A ‘Project’ Manager At The Instant Club: AVB And Zenit

Just a couple of days after his 55th birthday, Luciano Spalletti, he of back-to-back Russian title fame, was sacked by his employers. With their greatest rivals having a poor season, Zenit still found themselves trailing a team who nobody bar their most optimistic expected to be challenging for the title, and so saw fit to dispense with the Italian who had been in his post since the turn of the decade.

It came as a surprise to very few, in much the same way as Valeri Karpin’s subsequent dismissal from Spartak – sat in 3rd – came as no great shock to the footballing establishment. For over a year now, Zenit have been ridden with internal strife, with everything from wage packets to birthday parties seeming to cause a problem in Russia’s second city. The arrival of record signing Hulk was supposed to transform Zenit into a European powerhouse. Instead, the Brazilian forward has been the divisive influence that has ultimately cost his manager his job.

Off the field, the problems were numerous, whilst on them they were obvious. Boasting the most talented collection of individuals in the country, the title should been theirs once more after CSKA took it away last season. Instead, with Spartak, CSKA and Dinamo all scrapping for European spots, Zenit find themselves behind a Lokomotiv side who missed out on Europe altogether last time round. Defensive mishaps – Luis Neto has taken most of the blame – and a combination of Hulk’s selfishness, an over-reliance on the now loaned-out Roman Shirokov, and a failed adoption of a more possession-based game at the other end has seen them struggle. A somewhat fortunate goalless draw at home to struggling Tom Tomsk was the final straw for those in the seats of power.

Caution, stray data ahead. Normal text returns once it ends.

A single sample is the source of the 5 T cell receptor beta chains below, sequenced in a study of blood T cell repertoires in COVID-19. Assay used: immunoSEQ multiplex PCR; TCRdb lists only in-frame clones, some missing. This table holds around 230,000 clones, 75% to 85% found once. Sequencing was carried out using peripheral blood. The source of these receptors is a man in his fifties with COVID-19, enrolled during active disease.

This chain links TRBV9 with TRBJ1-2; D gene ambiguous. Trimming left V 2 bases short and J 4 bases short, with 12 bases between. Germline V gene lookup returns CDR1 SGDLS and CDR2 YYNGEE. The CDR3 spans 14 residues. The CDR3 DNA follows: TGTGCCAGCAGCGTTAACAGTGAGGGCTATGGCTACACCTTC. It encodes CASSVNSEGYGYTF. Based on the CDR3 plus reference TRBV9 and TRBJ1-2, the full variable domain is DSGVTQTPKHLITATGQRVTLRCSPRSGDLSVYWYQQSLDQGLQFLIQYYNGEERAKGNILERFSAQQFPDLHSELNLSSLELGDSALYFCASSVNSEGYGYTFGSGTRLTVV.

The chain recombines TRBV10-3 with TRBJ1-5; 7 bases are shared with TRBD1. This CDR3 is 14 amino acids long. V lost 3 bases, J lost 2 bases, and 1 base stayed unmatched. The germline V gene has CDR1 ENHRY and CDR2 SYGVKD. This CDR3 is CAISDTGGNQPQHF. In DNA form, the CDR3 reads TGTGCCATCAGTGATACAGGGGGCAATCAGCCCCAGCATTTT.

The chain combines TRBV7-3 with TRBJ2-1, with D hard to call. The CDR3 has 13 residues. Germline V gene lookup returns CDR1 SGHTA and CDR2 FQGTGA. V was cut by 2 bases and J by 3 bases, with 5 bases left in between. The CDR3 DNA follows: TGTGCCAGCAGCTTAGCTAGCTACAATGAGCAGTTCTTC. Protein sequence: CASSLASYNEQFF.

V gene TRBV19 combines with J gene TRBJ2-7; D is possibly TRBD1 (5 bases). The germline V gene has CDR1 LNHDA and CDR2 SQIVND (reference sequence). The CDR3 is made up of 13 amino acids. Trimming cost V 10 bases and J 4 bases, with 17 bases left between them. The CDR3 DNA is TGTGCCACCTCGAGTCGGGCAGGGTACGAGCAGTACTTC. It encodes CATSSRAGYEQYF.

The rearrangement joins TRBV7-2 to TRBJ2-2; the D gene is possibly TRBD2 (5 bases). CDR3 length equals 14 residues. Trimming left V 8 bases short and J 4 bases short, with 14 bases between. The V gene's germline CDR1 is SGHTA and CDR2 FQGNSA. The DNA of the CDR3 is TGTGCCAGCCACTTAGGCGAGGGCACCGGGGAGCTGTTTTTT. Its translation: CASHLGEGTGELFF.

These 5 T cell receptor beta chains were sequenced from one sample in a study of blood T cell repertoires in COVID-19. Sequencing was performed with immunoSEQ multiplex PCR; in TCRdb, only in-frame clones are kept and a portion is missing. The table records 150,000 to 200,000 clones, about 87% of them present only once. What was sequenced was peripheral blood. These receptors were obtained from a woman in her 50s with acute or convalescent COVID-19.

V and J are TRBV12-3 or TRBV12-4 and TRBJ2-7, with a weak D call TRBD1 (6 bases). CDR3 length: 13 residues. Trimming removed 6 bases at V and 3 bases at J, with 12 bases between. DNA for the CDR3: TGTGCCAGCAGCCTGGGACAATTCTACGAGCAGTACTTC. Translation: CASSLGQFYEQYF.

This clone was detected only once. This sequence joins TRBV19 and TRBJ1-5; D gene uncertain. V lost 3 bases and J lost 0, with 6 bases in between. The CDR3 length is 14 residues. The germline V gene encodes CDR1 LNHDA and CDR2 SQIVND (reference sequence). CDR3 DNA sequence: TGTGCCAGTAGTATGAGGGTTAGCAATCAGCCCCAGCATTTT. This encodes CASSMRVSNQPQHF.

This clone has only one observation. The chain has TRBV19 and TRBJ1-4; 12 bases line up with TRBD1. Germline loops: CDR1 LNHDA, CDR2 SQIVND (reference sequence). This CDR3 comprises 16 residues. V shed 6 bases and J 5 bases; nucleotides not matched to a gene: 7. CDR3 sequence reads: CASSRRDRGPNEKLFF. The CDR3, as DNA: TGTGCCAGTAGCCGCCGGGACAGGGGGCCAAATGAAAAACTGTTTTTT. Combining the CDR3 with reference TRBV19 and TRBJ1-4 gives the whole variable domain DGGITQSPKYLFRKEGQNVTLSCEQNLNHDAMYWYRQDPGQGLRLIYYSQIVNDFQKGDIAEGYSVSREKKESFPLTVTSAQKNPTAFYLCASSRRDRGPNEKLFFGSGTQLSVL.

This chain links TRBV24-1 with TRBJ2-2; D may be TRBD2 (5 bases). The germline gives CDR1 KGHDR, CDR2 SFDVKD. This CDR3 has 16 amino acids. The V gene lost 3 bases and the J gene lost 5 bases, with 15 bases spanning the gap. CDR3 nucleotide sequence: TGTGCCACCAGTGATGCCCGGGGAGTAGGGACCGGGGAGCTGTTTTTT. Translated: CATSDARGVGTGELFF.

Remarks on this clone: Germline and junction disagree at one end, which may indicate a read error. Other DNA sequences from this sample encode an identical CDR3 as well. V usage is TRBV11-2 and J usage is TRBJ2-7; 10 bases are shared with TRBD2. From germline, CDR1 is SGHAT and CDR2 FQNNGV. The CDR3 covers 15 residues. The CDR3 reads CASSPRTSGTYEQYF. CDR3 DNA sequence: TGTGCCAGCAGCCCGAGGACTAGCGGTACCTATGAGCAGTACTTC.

Sergei Semak stepped in to take temporary charge, losing to CSKA – the club at which he enjoys legendary status – in the process, but Gazprom and their appointed board were not keen to allow such an inexperienced coach the reins. Instead, they simply went for the biggest name available – with Guus Hiddink announcing his intention to manage his native Netherlands once more, in came a certain Andre Villas-Boas.

A six-hour train ride away in Moscow, Spartak will almost certainly appoint a Russian in their bid to secure a first championship in over a decade. Experiments with foreign managers – Nevio Scala and more recently Unai Emery – have ended in failure, and the self-appointed ‘people’s club’ have a reputation to uphold as the centre of the Russian game. Stanislav Cherchesov, a man reforging a reputation at Terek and then Amkar, and who ticks the boxes as a former player for the capital club, is the early favourite and obvious choice.